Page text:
On Oct. 2, 1881, Father Michael J. McGivney, a 29-year-old assistant pastor of St. Mary’s Church in New Haven, Conn., gathered a group of men at his parish. He proposed establishing a lay organization with the goal of uniting men of Catholic faith to provide for the families of deceased members.
Thanks to the efforts of Father McGivney and some of his parishioners, the Connecticut state legislature officially chartered the Knights of Columbus as a fraternal benefit society on March 29, 1882. This date is honored annually as Founders Day. The Order is still true to its founding principles of charity, unity, and fraternity.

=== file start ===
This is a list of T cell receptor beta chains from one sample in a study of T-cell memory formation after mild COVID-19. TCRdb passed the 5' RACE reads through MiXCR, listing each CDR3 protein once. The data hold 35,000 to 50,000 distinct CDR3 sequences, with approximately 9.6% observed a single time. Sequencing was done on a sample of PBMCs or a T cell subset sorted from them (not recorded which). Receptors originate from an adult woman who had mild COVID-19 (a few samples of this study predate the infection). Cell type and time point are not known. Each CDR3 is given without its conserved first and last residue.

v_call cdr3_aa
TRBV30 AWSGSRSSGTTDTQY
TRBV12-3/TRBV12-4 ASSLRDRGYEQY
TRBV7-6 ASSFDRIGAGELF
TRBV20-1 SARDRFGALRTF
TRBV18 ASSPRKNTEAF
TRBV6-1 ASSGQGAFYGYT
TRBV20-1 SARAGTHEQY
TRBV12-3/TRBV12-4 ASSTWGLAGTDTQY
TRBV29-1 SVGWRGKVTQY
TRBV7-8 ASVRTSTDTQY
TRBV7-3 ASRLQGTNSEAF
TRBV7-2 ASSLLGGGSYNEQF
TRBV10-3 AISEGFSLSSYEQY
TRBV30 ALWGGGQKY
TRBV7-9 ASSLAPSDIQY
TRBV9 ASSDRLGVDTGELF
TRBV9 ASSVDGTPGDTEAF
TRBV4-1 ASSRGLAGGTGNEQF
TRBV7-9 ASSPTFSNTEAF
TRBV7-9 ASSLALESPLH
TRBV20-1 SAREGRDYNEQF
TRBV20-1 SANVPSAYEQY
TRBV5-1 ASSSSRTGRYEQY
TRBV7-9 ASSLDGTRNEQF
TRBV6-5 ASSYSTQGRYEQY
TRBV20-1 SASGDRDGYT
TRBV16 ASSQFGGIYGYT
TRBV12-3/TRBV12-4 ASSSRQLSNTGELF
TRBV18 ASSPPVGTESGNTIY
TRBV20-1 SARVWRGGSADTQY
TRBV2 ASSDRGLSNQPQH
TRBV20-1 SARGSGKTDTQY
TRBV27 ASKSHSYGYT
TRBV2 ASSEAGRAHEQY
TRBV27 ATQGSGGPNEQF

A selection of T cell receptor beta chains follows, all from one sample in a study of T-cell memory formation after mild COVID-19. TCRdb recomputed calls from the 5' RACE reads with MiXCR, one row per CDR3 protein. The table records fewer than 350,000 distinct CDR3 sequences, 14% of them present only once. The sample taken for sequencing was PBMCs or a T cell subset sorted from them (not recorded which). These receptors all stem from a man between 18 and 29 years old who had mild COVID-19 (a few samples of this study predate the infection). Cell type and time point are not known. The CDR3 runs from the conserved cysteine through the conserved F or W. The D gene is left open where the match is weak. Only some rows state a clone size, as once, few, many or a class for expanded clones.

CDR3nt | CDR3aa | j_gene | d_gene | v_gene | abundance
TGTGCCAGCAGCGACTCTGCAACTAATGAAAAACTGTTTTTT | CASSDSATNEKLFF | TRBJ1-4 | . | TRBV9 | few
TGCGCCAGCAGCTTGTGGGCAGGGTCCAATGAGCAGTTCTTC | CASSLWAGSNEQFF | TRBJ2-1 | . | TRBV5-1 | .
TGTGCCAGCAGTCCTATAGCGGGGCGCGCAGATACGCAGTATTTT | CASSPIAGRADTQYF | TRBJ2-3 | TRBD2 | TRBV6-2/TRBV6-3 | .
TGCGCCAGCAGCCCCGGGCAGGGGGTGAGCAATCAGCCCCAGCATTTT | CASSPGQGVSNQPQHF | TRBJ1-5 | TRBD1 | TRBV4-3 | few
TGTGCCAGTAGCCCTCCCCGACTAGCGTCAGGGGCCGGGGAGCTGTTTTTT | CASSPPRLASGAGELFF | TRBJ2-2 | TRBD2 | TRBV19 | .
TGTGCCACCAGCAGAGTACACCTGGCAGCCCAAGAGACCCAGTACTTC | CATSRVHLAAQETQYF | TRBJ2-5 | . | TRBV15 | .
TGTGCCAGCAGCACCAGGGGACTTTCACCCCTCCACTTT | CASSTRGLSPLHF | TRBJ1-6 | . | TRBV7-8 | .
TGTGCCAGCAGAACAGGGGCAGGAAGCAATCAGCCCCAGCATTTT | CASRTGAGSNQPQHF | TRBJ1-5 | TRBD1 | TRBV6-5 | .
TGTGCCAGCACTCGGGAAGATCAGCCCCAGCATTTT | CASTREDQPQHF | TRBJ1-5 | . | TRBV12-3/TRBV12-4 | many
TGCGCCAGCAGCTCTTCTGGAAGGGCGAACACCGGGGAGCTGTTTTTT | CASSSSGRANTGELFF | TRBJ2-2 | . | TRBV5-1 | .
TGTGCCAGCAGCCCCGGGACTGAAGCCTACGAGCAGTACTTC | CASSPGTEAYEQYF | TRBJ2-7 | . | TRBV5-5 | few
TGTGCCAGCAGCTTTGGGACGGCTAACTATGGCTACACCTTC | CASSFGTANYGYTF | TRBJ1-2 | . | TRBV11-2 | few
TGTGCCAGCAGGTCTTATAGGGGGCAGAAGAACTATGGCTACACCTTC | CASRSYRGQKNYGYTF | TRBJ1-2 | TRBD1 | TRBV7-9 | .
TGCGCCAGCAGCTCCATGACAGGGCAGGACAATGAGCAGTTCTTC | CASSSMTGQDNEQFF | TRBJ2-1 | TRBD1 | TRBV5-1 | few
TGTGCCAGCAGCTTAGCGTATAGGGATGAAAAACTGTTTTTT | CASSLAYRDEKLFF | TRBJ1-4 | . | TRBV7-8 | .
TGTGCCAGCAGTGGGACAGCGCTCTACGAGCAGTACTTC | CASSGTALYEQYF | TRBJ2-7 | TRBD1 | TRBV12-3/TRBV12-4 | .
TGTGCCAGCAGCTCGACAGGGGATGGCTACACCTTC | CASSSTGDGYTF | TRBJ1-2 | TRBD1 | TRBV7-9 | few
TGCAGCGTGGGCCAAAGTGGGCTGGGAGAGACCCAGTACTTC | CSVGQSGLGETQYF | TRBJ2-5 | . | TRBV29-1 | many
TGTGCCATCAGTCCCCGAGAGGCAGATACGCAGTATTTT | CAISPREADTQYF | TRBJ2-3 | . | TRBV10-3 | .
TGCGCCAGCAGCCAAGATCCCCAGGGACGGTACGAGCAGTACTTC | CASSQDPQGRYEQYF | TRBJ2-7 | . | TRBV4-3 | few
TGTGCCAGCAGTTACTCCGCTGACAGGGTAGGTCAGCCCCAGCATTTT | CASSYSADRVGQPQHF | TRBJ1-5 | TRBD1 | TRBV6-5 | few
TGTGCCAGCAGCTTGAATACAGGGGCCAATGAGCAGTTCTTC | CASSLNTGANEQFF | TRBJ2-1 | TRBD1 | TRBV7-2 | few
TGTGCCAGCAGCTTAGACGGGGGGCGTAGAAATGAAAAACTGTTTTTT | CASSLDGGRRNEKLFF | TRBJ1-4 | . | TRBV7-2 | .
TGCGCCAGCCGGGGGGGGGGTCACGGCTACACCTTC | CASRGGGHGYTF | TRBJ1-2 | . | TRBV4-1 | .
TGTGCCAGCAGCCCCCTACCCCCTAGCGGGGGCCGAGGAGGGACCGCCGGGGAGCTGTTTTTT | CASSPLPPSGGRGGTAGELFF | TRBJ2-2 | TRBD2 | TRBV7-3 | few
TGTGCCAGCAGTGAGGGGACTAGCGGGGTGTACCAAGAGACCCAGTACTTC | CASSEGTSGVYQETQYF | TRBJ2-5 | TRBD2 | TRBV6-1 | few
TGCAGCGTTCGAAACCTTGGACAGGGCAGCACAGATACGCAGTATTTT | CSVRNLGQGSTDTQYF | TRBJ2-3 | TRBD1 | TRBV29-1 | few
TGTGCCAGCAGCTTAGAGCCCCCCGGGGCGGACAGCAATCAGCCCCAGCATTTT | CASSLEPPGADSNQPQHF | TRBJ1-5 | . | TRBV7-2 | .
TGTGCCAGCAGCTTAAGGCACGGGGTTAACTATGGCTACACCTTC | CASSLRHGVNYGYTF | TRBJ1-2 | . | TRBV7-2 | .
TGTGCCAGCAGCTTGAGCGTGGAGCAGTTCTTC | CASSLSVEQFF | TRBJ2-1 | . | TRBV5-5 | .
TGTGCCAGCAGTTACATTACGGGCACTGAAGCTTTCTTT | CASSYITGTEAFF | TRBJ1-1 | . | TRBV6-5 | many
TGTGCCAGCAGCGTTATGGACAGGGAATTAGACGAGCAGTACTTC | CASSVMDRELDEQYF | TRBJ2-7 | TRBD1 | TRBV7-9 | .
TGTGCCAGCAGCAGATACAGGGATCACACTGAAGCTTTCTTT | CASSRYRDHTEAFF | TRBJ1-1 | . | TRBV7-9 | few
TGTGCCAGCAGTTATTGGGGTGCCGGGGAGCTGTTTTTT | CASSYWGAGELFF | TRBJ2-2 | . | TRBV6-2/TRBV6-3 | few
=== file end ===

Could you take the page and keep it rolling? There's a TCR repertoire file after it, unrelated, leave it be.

As a symbol that allegiance to their country did not conflict with allegiance to their faith, the organization’s members took as their patron, Christopher Columbus – recognized as a Catholic and celebrated discoverer of the New World.